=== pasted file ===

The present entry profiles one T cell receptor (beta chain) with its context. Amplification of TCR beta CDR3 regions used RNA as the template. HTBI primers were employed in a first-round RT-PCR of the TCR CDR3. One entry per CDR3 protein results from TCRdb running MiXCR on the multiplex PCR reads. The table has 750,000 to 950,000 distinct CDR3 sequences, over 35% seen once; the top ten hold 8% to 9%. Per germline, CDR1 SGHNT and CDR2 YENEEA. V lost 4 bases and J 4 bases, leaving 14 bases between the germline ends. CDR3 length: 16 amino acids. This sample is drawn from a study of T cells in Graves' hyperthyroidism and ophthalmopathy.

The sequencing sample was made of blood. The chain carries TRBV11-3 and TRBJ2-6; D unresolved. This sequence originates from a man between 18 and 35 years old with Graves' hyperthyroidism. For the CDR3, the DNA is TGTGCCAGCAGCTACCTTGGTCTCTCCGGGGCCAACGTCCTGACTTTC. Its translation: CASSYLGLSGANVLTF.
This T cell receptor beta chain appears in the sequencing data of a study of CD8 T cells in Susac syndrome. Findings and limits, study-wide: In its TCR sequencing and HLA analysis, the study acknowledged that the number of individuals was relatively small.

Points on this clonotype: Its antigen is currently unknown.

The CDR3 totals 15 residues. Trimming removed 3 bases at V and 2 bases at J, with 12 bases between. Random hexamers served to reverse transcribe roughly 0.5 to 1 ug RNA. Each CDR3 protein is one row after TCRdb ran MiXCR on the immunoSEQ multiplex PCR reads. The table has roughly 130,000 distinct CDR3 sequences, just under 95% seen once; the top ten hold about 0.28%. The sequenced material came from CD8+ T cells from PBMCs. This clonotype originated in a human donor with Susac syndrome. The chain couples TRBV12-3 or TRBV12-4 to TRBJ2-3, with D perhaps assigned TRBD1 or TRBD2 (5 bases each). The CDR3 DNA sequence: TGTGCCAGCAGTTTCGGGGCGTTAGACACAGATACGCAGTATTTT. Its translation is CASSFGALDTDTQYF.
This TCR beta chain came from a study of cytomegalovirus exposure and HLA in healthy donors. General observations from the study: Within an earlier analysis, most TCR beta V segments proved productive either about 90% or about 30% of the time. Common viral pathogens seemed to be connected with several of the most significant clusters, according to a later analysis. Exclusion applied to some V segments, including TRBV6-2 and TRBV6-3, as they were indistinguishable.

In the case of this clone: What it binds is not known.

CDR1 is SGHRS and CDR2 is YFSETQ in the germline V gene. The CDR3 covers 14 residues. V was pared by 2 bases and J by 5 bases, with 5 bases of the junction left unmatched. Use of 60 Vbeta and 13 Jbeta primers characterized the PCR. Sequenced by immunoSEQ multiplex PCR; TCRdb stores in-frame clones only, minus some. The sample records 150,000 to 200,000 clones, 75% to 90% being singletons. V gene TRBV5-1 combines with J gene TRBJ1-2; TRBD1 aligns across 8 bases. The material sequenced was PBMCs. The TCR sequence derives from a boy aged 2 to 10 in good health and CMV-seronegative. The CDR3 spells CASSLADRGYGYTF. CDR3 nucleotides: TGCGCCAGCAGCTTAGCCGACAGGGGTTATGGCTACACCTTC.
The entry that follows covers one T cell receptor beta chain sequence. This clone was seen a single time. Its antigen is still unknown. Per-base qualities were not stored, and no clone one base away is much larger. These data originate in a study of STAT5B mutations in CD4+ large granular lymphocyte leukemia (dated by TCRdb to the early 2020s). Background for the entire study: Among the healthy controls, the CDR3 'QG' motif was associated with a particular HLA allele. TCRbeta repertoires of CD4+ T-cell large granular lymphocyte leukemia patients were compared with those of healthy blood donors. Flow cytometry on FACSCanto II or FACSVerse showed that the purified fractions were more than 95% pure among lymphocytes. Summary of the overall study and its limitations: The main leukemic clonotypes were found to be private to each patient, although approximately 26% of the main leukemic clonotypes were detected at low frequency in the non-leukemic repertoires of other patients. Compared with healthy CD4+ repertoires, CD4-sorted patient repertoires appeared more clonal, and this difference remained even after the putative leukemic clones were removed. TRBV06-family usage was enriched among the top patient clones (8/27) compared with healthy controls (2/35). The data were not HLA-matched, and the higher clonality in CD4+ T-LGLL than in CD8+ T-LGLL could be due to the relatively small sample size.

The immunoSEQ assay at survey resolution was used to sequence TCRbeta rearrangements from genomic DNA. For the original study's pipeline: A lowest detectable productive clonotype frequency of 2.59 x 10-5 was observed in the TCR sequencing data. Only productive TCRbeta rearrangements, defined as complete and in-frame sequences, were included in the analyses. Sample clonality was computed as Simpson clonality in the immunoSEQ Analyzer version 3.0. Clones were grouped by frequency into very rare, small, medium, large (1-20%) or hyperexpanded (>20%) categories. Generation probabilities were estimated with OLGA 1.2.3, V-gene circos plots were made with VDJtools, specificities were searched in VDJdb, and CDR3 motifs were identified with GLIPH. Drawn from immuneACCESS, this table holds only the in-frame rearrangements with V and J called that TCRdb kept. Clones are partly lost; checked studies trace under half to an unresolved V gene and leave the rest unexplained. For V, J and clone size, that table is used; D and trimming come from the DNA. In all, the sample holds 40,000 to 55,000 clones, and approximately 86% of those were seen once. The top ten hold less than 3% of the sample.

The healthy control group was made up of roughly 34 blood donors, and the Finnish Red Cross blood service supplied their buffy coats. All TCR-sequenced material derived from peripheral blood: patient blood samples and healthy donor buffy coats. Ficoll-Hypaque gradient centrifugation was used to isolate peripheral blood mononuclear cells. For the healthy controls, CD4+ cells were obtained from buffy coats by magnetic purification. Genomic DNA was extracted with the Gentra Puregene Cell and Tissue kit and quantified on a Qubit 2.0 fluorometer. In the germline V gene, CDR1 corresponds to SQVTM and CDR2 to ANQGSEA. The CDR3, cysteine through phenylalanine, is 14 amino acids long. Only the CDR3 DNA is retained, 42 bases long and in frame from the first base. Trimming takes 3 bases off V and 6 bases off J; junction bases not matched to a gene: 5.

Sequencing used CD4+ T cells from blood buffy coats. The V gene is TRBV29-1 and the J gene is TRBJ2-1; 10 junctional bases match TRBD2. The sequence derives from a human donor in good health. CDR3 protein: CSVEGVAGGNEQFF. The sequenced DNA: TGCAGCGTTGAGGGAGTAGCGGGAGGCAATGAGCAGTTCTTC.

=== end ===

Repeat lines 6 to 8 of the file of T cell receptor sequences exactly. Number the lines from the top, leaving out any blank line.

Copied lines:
This TCR beta chain came from a study of cytomegalovirus exposure and HLA in healthy donors. General observations from the study: Within an earlier analysis, most TCR beta V segments proved productive either about 90% or about 30% of the time. Common viral pathogens seemed to be connected with several of the most significant clusters, according to a later analysis. Exclusion applied to some V segments, including TRBV6-2 and TRBV6-3, as they were indistinguishable.

In the case of this clone: What it binds is not known.

CDR1 is SGHRS and CDR2 is YFSETQ in the germline V gene. The CDR3 covers 14 residues. V was pared by 2 bases and J by 5 bases, with 5 bases of the junction left unmatched. Use of 60 Vbeta and 13 Jbeta primers characterized the PCR. Sequenced by immunoSEQ multiplex PCR; TCRdb stores in-frame clones only, minus some. The sample records 150,000 to 200,000 clones, 75% to 90% being singletons. V gene TRBV5-1 combines with J gene TRBJ1-2; TRBD1 aligns across 8 bases. The material sequenced was PBMCs. The TCR sequence derives from a boy aged 2 to 10 in good health and CMV-seronegative. The CDR3 spells CASSLADRGYGYTF. CDR3 nucleotides: TGCGCCAGCAGCTTAGCCGACAGGGGTTATGGCTACACCTTC.